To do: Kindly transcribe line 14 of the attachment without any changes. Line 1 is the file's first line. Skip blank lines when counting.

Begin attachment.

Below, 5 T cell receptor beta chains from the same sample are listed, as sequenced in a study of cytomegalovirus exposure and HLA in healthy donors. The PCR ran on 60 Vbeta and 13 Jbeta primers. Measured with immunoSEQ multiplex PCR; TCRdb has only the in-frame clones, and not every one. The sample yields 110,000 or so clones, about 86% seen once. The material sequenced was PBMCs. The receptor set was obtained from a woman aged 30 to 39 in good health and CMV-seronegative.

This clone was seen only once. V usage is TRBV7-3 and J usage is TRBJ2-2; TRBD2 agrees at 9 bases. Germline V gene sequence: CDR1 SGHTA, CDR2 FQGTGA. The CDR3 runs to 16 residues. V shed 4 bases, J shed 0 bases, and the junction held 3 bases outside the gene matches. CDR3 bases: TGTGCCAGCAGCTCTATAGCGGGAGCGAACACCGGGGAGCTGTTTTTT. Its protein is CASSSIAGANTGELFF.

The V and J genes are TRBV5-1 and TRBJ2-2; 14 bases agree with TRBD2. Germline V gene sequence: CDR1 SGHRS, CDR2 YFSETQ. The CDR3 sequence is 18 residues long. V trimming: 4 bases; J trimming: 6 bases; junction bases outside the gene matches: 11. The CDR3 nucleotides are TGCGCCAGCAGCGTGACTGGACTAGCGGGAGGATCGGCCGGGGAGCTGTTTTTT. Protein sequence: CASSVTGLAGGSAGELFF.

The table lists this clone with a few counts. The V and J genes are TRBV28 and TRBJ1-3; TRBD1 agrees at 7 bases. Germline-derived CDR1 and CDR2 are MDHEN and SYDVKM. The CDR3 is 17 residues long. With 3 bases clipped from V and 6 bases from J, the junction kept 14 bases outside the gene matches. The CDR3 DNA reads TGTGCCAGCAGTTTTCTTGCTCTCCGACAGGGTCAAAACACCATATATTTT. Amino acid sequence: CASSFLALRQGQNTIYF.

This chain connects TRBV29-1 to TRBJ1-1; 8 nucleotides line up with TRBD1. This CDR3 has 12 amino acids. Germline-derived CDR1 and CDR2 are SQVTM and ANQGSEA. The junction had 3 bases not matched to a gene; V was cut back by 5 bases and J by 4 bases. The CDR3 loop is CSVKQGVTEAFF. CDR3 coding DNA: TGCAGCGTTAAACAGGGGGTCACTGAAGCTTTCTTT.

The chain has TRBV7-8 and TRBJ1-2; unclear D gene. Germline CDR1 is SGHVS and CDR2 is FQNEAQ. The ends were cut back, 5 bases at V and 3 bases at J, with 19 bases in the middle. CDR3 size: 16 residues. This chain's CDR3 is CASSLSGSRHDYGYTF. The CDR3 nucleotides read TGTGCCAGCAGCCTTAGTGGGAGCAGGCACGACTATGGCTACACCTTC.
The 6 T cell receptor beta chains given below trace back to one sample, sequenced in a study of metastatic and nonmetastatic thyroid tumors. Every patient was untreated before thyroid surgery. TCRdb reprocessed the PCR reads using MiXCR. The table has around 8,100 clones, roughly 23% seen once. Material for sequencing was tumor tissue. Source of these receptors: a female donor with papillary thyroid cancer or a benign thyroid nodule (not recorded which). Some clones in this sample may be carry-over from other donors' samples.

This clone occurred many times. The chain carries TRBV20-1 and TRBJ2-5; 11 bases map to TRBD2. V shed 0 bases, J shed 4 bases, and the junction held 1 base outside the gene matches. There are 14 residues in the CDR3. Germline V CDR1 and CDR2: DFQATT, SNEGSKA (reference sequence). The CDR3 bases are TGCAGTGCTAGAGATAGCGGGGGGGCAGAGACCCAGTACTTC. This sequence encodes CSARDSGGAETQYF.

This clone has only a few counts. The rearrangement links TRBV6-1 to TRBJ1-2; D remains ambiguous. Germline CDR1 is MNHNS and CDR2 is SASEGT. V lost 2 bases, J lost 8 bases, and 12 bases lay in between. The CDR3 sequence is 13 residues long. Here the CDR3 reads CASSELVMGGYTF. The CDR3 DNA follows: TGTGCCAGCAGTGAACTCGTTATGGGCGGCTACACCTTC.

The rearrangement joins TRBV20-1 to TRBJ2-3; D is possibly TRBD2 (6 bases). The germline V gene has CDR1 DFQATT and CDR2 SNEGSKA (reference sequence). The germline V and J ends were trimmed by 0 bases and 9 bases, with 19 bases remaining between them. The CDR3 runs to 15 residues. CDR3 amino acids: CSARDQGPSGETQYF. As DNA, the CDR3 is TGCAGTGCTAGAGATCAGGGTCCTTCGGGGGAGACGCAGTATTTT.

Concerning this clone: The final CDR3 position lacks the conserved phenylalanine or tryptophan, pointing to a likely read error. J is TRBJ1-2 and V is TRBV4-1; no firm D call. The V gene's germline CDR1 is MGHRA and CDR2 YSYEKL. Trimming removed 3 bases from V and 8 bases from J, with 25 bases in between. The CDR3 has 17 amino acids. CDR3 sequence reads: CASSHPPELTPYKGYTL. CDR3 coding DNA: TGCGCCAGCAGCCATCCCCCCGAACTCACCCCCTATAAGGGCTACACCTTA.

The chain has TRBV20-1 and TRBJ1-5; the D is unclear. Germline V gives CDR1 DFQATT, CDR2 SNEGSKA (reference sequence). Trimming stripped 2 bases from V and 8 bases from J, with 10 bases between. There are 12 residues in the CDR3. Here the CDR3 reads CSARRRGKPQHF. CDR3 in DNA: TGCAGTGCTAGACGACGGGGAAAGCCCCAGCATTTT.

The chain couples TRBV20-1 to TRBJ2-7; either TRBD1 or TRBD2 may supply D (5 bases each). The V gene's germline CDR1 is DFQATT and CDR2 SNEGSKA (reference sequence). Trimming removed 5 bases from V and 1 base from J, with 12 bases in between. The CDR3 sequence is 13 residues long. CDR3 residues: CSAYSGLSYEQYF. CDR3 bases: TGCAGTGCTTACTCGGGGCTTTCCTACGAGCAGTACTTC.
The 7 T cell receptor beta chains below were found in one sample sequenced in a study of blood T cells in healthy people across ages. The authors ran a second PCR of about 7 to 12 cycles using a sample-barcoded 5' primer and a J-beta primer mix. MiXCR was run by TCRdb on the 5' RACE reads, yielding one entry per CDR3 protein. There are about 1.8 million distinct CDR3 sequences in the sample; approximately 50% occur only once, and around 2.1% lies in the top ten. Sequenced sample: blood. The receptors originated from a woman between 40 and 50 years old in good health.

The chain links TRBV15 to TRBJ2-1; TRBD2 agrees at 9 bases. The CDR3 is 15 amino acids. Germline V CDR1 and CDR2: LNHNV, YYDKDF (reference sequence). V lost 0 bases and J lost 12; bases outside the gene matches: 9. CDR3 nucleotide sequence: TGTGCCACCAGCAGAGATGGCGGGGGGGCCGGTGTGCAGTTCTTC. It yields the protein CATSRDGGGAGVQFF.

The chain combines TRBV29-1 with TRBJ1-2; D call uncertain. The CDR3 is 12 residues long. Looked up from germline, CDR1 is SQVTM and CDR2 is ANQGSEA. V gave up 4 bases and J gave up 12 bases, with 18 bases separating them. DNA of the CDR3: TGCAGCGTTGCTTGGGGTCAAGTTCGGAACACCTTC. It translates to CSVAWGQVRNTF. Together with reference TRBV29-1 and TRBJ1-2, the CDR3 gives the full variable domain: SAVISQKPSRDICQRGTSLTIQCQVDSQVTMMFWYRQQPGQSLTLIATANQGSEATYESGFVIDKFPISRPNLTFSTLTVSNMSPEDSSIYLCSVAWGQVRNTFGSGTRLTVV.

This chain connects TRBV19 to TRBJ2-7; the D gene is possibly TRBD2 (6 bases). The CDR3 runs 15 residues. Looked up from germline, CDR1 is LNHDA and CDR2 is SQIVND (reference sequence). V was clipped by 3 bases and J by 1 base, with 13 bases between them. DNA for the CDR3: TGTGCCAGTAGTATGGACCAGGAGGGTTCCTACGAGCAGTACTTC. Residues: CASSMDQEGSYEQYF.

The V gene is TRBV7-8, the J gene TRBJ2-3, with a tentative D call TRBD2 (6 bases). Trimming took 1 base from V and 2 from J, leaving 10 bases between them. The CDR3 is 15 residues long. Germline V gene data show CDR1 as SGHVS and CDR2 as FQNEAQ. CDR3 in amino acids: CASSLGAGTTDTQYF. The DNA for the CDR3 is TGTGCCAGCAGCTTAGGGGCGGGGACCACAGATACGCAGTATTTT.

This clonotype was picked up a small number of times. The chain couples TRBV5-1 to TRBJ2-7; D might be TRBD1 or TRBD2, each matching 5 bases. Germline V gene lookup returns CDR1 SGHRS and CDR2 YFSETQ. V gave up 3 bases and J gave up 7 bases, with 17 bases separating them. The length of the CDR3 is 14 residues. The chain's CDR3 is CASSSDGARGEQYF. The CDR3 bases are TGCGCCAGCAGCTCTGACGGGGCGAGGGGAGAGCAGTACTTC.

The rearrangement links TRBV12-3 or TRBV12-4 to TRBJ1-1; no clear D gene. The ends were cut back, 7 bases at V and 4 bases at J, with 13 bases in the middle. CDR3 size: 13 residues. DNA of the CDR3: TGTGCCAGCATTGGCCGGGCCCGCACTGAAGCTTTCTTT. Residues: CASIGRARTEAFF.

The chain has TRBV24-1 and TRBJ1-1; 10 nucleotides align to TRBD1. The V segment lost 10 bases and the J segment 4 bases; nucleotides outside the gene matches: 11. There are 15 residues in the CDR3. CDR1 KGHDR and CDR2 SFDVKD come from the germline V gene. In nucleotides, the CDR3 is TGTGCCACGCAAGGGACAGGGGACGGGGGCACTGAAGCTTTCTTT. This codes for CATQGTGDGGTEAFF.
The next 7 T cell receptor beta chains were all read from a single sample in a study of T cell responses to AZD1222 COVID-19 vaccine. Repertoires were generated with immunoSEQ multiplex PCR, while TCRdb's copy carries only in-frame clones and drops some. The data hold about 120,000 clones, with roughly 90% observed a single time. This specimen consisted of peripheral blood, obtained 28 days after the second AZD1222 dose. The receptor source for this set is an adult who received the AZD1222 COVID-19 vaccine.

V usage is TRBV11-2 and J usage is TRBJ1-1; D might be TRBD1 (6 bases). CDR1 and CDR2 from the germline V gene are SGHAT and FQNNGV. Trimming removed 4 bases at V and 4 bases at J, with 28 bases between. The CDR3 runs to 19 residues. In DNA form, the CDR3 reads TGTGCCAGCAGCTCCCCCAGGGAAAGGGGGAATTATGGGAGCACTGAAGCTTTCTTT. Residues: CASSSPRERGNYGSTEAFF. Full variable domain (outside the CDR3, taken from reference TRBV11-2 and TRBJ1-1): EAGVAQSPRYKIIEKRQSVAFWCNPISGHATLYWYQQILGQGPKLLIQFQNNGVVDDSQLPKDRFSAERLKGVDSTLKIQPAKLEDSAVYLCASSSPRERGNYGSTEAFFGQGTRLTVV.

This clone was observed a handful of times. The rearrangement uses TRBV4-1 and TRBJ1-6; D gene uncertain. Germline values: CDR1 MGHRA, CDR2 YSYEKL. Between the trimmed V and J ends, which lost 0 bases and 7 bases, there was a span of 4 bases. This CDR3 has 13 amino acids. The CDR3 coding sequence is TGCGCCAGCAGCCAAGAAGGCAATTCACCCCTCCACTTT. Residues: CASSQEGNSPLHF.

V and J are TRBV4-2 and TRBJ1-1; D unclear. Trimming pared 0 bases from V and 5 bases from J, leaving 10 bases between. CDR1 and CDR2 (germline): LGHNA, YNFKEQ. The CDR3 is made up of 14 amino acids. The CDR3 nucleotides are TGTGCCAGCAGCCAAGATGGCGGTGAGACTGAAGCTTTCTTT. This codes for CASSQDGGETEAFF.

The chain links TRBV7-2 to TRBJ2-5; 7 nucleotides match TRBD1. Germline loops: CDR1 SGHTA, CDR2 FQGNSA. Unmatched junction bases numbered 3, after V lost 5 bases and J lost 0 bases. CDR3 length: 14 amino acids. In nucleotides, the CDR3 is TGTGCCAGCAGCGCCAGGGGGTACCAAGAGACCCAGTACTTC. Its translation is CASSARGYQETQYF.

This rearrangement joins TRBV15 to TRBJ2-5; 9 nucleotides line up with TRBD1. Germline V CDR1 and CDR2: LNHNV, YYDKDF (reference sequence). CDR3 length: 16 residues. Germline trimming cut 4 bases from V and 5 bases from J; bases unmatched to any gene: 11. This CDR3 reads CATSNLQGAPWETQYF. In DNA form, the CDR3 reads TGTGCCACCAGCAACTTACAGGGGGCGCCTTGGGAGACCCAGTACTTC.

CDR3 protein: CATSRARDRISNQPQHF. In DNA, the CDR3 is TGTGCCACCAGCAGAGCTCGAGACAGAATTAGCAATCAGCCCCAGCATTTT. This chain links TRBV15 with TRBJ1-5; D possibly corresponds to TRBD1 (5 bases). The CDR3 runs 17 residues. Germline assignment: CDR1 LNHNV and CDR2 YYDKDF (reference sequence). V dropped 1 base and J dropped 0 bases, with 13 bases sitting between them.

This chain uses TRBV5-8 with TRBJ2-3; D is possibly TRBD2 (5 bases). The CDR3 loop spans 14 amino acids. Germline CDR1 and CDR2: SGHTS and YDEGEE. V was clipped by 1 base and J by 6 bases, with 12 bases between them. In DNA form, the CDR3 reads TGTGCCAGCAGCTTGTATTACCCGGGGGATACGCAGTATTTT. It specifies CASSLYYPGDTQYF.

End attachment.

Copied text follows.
The 7 T cell receptor beta chains below were found in one sample sequenced in a study of blood T cells in healthy people across ages. The authors ran a second PCR of about 7 to 12 cycles using a sample-barcoded 5' primer and a J-beta primer mix. MiXCR was run by TCRdb on the 5' RACE reads, yielding one entry per CDR3 protein. There are about 1.8 million distinct CDR3 sequences in the sample; approximately 50% occur only once, and around 2.1% lies in the top ten. Sequenced sample: blood. The receptors originated from a woman between 40 and 50 years old in good health.